By Alexis Herr, PhD
Commenting on the Office of the United Nations High Commission for Refugees’ (UNHCR) latest Global Trends study on refugees, Filippo Grandi, the UN’s High Commissioner for Refugees, stated, “By any measure this is an unacceptable number.” The study states that an unprecedented 65.5 million people were uprooted from their homes by conflict and persecution at the end of 2016. If you are like me, this number is so large it is hard to conceptualize. To help us contextualize the magnitude of the world’s refugee population and the humanitarian crisis it represents, here are some visualizations of that data.
To put this data in perspective, 65 million refugees is more than the population of the entire state of California (39.14 million), greater than the whole population of Canada (35.85 million), and more than all of Italy’s population (60.8 million). The world refugee population represents 37 percent of Mexico’s total population (127 million) and 20 percent of the population of the US (321 million). The world population (as of May 2017) is an estimated 7.5 billion, which means that one person in 113 of the world’s population are refugees.
To try and give us a greater understanding of this looming 65 million persons, let us try it in a different way. Many of us are familiar with the iconic images of New York’s Times Square on New Year’s Eve. The crowd seems endless and if you have ever been one of the many who attend, it has surely felt that way. Last year, 2 million people flocked to Times Squares to watch the ball drop. The world refugee population is 32.5 times bigger than the number of people who attended NYE in Times Square.
Let’s try another scenario. In 2014 a gigantic crowd of 5,154,386 people attended FIFA Fan Fests in Brazil during the World Cup. The world refugee population 12.6 times greater than the number of people who attend the 2014 FIFA Fan Fests in Brazil.
And, just for fun, let’s do one more. Some 1.8 million people attended President Barack Obama’s inauguration on the National Mall in 2009. The world refugee population is 36.1. times greater than the number of people who attended President Obama’s inauguration in 2009. I would provide the same statistics for President Trump’s inauguration, but apparently, those numbers are still disputed.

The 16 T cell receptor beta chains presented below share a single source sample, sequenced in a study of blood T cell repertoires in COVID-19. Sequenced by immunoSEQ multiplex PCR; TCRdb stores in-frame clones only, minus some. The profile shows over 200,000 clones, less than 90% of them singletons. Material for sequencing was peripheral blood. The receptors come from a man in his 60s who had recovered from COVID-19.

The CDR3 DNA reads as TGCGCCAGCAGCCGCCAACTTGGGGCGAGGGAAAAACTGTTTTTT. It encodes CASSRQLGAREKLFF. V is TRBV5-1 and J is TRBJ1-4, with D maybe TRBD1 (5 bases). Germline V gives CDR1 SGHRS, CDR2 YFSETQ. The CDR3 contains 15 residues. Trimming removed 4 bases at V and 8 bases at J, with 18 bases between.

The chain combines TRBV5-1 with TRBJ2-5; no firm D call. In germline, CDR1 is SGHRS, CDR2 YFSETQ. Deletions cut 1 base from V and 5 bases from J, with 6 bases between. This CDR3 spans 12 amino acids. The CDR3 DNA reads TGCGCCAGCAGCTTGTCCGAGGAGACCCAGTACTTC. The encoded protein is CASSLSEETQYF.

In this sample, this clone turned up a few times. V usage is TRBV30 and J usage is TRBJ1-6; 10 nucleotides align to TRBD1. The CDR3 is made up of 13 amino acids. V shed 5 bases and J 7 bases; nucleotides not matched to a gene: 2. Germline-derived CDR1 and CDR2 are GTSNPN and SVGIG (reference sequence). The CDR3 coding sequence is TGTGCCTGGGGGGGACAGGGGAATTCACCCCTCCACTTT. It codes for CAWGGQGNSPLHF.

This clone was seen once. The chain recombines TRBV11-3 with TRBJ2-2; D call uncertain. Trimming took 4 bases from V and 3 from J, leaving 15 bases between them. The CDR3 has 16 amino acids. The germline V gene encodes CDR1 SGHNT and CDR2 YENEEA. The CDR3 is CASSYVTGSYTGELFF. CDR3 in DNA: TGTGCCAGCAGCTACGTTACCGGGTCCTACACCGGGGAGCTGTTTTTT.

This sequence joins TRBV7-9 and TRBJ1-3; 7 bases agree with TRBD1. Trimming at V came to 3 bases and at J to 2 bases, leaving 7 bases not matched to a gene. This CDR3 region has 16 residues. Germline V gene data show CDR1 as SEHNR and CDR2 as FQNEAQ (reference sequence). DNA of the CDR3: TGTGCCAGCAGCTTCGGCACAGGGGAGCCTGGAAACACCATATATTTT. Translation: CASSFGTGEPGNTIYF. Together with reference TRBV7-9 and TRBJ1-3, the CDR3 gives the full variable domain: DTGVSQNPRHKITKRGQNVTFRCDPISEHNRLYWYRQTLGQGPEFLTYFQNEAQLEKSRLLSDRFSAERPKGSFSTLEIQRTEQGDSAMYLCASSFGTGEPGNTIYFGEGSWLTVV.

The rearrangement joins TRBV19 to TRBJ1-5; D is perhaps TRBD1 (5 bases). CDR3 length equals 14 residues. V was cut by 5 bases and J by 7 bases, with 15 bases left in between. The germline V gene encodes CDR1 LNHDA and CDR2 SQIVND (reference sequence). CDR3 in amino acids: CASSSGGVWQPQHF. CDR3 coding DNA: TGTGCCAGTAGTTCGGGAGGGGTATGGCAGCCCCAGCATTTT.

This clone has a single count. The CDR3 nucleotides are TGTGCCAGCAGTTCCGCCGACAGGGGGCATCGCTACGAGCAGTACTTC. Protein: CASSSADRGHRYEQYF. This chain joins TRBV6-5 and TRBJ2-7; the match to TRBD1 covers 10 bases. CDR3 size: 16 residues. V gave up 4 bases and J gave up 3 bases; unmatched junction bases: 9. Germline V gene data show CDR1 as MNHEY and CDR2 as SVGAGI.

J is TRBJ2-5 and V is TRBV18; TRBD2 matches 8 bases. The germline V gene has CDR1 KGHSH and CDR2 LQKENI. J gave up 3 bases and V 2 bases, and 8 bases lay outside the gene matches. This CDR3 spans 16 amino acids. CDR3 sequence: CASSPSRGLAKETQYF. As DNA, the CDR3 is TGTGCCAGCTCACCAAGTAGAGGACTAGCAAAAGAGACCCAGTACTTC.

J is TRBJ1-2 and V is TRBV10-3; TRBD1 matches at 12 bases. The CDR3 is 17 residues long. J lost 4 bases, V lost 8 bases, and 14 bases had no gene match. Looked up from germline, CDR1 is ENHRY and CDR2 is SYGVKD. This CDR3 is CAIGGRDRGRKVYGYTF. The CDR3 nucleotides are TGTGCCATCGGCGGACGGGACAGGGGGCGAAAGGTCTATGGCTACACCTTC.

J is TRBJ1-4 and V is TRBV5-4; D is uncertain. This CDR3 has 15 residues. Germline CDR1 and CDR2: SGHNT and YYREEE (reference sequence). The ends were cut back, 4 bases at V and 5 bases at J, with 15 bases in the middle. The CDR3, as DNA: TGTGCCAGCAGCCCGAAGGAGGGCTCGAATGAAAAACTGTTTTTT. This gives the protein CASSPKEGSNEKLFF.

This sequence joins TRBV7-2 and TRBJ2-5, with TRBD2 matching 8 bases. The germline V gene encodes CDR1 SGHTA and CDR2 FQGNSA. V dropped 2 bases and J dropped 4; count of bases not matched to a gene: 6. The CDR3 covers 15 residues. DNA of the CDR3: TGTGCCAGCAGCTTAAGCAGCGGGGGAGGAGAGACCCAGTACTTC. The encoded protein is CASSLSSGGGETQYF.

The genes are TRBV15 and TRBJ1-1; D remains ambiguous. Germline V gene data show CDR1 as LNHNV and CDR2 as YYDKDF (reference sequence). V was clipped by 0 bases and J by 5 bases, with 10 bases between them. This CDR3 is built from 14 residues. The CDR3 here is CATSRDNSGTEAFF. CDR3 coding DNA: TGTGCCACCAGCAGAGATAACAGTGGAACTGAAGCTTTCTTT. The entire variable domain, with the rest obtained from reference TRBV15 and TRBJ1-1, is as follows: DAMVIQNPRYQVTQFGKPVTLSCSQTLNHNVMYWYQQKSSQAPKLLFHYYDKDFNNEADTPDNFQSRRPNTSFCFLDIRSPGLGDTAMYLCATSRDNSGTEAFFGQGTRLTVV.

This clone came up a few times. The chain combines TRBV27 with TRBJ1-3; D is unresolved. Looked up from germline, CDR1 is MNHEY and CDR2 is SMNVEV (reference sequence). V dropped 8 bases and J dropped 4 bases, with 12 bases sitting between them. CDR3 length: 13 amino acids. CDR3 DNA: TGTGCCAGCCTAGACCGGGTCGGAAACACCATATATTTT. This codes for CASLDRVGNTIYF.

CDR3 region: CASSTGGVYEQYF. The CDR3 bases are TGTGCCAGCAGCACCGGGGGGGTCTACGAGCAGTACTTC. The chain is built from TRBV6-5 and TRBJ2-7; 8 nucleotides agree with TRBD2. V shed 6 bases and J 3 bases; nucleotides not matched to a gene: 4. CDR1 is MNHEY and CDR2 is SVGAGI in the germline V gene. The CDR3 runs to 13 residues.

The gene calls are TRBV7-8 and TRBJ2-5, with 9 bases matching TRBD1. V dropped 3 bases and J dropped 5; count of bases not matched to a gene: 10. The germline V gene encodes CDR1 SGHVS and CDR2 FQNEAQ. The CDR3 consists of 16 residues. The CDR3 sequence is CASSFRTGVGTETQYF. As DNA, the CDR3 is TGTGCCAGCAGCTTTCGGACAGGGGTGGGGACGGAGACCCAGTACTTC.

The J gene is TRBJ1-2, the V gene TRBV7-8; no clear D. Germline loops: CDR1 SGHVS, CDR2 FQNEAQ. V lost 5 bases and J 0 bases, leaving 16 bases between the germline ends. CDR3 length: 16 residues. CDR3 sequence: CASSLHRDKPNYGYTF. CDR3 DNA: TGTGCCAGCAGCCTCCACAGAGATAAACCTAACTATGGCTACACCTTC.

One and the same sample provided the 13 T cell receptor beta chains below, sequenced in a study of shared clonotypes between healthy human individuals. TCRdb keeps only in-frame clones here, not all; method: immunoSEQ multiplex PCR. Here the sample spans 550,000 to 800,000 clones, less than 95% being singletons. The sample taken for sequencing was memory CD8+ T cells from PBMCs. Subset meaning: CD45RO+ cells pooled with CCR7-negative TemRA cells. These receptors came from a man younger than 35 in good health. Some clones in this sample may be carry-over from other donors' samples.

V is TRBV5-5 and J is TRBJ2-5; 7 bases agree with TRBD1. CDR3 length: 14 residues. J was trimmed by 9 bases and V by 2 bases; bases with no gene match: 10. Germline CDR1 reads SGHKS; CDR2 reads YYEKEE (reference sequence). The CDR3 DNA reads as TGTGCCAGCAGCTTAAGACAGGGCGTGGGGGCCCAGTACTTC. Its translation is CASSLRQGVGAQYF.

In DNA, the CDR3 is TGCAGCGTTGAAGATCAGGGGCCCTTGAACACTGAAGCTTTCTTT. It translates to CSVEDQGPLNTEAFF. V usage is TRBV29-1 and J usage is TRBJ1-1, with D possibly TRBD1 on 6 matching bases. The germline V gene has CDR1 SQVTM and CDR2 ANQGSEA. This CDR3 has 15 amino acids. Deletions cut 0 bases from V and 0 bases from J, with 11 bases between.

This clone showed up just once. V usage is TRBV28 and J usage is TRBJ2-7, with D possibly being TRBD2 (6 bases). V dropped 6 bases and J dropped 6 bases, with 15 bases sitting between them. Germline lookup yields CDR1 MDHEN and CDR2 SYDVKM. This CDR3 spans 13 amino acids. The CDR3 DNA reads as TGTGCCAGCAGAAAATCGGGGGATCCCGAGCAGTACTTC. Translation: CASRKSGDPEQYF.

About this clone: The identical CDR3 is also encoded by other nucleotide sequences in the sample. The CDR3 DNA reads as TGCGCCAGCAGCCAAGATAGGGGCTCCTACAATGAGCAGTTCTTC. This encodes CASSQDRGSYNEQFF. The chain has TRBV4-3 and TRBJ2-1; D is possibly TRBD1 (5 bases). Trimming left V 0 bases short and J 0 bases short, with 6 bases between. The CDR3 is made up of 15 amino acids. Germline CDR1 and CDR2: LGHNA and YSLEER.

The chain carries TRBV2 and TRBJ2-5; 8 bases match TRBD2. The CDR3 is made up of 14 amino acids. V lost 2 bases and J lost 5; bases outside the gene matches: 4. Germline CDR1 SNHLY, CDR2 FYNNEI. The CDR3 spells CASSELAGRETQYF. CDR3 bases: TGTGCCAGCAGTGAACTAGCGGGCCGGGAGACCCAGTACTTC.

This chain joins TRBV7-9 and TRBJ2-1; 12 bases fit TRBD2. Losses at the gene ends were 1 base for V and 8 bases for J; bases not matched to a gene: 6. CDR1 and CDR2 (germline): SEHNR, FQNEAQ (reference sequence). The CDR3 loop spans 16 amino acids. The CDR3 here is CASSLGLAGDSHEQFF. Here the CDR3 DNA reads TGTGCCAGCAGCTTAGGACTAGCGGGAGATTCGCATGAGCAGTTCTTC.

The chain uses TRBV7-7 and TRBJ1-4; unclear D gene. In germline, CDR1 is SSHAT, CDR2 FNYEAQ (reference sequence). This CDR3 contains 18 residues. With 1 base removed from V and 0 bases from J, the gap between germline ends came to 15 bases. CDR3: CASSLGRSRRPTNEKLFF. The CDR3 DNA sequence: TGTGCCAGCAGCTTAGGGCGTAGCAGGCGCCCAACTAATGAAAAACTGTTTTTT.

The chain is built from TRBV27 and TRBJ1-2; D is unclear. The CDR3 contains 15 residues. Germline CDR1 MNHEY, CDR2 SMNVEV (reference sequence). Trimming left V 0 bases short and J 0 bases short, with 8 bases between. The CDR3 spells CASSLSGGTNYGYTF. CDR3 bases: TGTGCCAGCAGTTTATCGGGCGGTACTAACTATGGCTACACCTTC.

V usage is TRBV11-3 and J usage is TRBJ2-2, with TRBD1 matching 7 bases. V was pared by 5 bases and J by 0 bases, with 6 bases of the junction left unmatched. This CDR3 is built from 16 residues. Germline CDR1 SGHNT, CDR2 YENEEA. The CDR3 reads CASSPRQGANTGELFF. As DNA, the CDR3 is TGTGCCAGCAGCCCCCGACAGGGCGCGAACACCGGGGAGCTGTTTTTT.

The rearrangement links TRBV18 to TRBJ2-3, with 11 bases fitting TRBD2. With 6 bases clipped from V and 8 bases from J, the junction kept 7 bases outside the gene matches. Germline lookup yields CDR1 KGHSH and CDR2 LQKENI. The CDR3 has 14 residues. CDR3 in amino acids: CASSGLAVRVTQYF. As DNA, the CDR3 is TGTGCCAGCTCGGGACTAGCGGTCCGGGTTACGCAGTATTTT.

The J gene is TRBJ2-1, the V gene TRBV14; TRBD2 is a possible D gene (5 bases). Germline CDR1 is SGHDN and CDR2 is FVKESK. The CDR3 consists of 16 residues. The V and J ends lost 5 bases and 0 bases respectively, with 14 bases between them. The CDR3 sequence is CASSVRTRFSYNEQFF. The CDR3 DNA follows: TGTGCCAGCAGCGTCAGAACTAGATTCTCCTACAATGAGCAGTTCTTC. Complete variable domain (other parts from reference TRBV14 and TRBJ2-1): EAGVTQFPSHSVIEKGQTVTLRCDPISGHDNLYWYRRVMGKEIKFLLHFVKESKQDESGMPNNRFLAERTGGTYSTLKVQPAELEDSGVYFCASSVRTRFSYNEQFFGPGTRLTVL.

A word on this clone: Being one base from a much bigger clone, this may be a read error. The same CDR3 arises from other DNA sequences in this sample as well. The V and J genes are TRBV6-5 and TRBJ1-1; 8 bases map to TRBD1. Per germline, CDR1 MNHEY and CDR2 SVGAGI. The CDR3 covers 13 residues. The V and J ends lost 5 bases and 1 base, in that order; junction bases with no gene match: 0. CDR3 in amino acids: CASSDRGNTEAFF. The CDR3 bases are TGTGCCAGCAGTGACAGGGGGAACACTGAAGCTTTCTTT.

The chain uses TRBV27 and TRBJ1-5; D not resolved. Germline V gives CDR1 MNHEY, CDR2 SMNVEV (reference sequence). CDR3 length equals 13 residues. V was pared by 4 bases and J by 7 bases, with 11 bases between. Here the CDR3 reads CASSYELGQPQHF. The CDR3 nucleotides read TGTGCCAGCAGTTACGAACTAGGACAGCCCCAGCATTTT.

Thinking about the number of refugees in comparison to these other values reinforces Commissioner Grandi’s comment that 65 million refugees is an unacceptable number. This giant number reflects the ongoing conflicts that continue to take a toll on human life and the victims’ futures, homes, families, communities, and history. The destruction of Syria has killed hundreds of thousands and uprooted more than a million people. The US takes in refugees from all over the world and according to the Pew Research Center, of the 84,995 refugees admitted to the US in the fiscal year of 2016, the largest groups came from the Democratic Republic of Congo (19 percent or 16,370), Syria (15 percent or 12,587), Burma (15 percent or 12,347), Iraq (12 percent or 9,8880), and Somalia (11 percent or 9,020). While it is easy enough these days to find front page articles in the main newspapers about the war in Syria, we see far less information about the bloodletting in Congo and Somalia, for example, that forces thousands to flee their homes.
Perhaps the greatest danger with a number like 65,000,000 it is so massive that we fail to look at it as an active body and representative of numerous conflicts, all of which deserve our attention. While it would be impossible for many of us to stay abreast of all the world’s ongoing problems, I am a strong advocate of picking one and dedicating either your time, energy, money (or all three) to make a difference to the victims of at least one ongoing tragedy. 65 million refugees also represent millions of different ways to help those who need it most.